Thursday, 8 October 2015

Against factions

I joined the Labour Party at the start of 2009. I joined because I agree with the aims and values of the Labour Party as expressed in clause IV of the Party Constitution. I joined because I wanted to end poverty and inequality scarring our country. I wanted to help build a society where hard work was rewarded. And I wanted to support a government that was making the right choices on the economy.

I have never been a member of another party, not the Green Party or the Socialist Workers Party or (God forbid) the Liberal Democrats. There's a reason for that. The Labour Party doesn't exist for me to fulfil my fantasies. It's not a pose that I strike or an identity I can swap like other people swap T-shirts.

It's the way I can play my part in improving people's lives.

You don't improve people's lives by joining a society or a group, or setting up a committee. You improve people's lives by joining together in a political party with others who share your principles, and winning government and putting those principles into action. If you don't think those other people share your principles, you don't have to be in the same party.

I've never joined Progress, Compass, or the LRC. There's a reason for that. They have central committees and policies and conferences. They look smell and sound like political parties. And I only want to be a member of one political party: the Labour Party. If these people want to form a political party, they have that right. They don't have the right to create the organisational structures of political parties and pretend to be Labour people.

I am a member of the Fabian Society, largely because of its reputation for neutrality and intelligent, open political discussion.  

But quite frankly, if you oppose academies, you have no place in Progress. If you support Trident, you're going to find the LRC a bit hostile. 

That's not how it ought to be.

I'd rather discuss across the Party spectrum about how we put our values into practice than have my views dictated by the limits of factionalism.

Because my views are complicated. And not just me. Most people in the country have a combination of right wing and left wing views. You can support higher taxes and lower immigration at the same time. The point of political parties is to put this complexity and diversity into some kind of framework, but it's not to get rid of it completely. 

It's a cliche to say the Labour Party is a broad church. But all political parties are broad churches. If they're not, then they're just sects. A party which thinks about everything the same way is dead. Because if we can't allow Labour people to challenge us, how will we ever allow the British people to challenge us?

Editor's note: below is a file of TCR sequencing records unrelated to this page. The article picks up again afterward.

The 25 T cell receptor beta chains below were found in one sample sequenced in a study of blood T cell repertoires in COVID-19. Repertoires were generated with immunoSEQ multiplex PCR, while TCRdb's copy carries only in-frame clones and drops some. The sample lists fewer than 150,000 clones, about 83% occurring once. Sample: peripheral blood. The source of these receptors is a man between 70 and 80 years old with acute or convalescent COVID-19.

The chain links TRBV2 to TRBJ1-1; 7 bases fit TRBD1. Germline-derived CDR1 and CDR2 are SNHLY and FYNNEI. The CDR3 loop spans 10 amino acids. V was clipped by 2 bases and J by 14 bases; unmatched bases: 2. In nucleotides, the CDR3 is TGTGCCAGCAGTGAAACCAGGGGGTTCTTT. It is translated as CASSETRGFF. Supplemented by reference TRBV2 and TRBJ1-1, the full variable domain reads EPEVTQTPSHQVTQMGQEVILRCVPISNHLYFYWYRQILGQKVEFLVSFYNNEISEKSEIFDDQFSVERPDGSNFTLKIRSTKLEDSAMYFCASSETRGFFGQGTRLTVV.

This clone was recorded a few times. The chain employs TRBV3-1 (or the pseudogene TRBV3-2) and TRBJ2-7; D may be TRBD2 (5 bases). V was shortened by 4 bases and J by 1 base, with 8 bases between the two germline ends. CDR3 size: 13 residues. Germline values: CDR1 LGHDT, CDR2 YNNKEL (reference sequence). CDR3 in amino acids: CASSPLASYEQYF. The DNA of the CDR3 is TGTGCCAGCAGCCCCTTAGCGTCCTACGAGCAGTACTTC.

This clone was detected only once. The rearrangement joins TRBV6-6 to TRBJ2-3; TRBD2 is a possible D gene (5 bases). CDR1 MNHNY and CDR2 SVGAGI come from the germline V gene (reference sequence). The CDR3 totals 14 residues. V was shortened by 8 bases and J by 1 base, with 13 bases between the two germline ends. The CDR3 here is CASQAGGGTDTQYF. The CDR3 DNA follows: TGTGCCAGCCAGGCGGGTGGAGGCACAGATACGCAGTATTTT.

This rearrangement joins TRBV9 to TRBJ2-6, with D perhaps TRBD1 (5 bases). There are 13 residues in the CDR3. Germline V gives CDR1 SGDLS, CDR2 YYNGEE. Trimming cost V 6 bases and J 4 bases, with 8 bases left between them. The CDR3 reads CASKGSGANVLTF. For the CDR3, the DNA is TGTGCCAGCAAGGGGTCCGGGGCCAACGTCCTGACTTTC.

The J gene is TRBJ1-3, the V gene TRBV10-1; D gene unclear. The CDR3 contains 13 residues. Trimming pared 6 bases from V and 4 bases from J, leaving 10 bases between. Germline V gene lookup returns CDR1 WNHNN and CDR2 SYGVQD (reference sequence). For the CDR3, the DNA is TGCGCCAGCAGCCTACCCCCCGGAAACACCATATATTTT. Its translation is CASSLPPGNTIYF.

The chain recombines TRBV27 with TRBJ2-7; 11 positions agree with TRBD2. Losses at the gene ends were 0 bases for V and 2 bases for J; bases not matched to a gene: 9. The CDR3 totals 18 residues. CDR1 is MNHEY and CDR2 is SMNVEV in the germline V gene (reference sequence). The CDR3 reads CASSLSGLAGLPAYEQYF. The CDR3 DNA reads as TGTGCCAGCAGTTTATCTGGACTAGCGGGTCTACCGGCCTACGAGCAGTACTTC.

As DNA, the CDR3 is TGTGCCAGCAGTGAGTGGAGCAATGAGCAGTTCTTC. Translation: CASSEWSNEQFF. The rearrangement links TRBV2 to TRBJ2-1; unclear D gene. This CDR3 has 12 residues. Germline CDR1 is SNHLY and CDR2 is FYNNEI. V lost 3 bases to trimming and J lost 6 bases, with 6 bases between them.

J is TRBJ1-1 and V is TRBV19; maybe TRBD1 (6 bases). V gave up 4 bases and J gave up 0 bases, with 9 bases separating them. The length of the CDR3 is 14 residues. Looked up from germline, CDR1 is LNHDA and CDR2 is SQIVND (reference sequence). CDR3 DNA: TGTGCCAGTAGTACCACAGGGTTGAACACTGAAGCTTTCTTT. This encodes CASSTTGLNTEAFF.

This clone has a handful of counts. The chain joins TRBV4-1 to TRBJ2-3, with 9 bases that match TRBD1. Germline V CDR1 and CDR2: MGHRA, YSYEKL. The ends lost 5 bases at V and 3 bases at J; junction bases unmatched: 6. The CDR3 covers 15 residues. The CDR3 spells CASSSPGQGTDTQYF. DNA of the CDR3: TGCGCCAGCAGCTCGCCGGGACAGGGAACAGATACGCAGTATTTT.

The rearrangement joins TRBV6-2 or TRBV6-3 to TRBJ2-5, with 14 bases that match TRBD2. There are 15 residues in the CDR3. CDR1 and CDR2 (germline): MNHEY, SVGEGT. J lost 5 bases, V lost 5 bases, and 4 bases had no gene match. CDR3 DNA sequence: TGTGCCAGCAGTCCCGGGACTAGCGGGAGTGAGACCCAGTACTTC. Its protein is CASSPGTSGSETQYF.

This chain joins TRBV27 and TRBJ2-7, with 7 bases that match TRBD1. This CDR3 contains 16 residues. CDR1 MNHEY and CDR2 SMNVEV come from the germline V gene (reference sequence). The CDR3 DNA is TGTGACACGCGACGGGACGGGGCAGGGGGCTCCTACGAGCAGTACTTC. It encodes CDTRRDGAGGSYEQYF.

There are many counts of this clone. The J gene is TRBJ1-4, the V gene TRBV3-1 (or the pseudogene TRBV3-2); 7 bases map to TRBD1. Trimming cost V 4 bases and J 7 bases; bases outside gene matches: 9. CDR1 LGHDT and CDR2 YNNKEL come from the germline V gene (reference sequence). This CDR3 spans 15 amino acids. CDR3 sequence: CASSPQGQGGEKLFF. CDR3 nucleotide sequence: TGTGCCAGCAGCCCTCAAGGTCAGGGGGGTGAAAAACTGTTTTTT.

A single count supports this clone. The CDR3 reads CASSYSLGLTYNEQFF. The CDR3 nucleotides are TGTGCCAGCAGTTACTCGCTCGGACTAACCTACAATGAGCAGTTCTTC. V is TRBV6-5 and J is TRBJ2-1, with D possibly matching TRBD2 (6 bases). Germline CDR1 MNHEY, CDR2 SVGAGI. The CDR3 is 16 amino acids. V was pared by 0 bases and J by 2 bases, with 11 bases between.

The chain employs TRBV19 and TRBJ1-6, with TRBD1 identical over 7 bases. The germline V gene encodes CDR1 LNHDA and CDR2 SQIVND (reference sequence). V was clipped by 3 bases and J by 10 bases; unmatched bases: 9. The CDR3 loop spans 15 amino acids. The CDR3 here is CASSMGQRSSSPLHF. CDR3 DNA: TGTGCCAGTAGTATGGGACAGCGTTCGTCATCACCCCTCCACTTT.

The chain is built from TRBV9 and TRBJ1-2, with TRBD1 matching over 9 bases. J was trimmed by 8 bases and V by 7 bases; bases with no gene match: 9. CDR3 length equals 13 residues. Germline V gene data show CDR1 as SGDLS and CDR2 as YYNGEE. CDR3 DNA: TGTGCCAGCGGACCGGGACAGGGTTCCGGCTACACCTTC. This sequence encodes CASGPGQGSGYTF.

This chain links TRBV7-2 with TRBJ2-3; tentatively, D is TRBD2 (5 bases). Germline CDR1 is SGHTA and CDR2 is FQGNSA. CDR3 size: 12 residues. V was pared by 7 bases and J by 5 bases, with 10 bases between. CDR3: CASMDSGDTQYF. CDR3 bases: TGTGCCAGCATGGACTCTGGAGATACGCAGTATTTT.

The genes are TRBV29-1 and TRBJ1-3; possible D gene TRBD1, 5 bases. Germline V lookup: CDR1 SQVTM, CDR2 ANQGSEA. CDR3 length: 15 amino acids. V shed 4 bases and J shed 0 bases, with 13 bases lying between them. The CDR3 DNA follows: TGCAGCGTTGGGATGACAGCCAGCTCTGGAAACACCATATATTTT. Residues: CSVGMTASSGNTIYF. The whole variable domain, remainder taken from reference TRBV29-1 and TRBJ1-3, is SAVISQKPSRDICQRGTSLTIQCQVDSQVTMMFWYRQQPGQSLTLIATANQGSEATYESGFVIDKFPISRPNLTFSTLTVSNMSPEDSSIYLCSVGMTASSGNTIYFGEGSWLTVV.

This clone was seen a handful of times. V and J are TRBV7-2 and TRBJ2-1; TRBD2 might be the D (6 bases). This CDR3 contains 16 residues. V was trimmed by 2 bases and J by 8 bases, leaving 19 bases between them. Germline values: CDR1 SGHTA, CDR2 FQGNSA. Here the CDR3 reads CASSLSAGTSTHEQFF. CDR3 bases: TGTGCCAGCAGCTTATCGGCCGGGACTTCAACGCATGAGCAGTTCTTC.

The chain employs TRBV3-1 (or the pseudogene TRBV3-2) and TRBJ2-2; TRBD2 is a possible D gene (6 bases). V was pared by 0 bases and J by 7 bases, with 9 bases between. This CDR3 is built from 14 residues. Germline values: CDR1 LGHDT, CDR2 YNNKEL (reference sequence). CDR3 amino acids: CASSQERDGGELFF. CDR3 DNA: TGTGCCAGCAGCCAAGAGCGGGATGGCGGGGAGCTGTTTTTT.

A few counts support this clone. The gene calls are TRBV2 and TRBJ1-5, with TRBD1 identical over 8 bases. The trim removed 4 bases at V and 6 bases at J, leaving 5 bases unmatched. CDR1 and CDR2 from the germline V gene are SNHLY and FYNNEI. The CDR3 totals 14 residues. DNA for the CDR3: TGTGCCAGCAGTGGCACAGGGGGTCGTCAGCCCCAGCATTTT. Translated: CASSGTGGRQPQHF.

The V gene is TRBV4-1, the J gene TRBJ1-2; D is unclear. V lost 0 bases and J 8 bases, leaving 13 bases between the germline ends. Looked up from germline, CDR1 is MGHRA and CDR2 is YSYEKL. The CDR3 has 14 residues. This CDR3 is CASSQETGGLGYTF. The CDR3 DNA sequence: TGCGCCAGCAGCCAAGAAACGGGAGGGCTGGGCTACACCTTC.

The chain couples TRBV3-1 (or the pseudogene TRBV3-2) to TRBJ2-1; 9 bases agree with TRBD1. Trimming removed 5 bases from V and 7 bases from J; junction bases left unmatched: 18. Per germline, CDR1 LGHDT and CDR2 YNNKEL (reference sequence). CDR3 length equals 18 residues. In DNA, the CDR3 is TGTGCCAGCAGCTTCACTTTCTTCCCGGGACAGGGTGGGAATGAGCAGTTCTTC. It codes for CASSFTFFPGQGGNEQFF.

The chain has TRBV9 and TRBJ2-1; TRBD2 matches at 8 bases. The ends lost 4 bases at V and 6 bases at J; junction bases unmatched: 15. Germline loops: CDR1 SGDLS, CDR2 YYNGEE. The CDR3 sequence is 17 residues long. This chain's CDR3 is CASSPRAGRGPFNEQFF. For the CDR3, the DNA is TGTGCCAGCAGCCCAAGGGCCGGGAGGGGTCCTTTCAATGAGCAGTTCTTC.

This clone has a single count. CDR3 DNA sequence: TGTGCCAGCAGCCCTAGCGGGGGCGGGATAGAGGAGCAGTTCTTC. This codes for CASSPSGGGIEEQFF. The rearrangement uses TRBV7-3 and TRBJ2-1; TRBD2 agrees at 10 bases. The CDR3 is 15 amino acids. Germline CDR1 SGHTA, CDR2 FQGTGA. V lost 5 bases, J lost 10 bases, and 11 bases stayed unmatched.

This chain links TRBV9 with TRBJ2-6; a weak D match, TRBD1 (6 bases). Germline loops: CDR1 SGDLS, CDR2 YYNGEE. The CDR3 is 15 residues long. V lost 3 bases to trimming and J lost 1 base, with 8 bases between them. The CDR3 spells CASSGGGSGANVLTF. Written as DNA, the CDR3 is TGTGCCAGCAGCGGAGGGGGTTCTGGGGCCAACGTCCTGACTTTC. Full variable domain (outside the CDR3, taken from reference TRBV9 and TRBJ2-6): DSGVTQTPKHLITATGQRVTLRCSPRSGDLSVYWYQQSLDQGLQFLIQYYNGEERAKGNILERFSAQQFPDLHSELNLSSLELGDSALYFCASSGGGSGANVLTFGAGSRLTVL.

That's why I hate factions, and that's why I'm so concerned about people creating organisations based on whether they're on the 'Labour left' or the 'Labour right'. Sure, your best friends in the Labour party might all be one shade of red, but that doesn't mean you have to shut yourself away somewhere where you never hear an opposing view.

There's a reason why we have structures within the Labour Party where members can debate the best way forward. It means that we don't have groupthink, it means that we can debate openly. Members should be working within those structures rather than creating their own.

Obviously there will always be the need for groups focussing on particular policy areas, Young Labour, university Labour Clubs and the rest. But those aren't based on where you stand on an imaginary political spectrum.

I hate the phrase 'the Labour left'. We're all on the left. Our interpretation of that might differ. But we're in the party because we share common goals. Otherwise, we wouldn't be in the party.

No member of the Labour Party is an enemy of mine. Unless, that is, they make me an enemy of them. But I will always relish a victory over the Tories so much more than a victory over one of my own.

Can everyone in the Party say the same? That their goal is not to get one over on their comrades? Not to push people away from the Party? Not to get rid of people that don't completely agree.

I'm afraid the answer is no. And I'll be more afraid the more organisations like Momentum rise up. The more forums we have to talk only to ourselves and not be challenged. The more people see themselves as on the Labour left or Labour right than just Labour.

So, to everyone in the Labour Party, let's stick together. Let's debate together. Let's fight together. Let's win together. United but not uniform.

Let's get a beer together and raise a toast to Jeremy Corbyn. 

And Tony Blair. 

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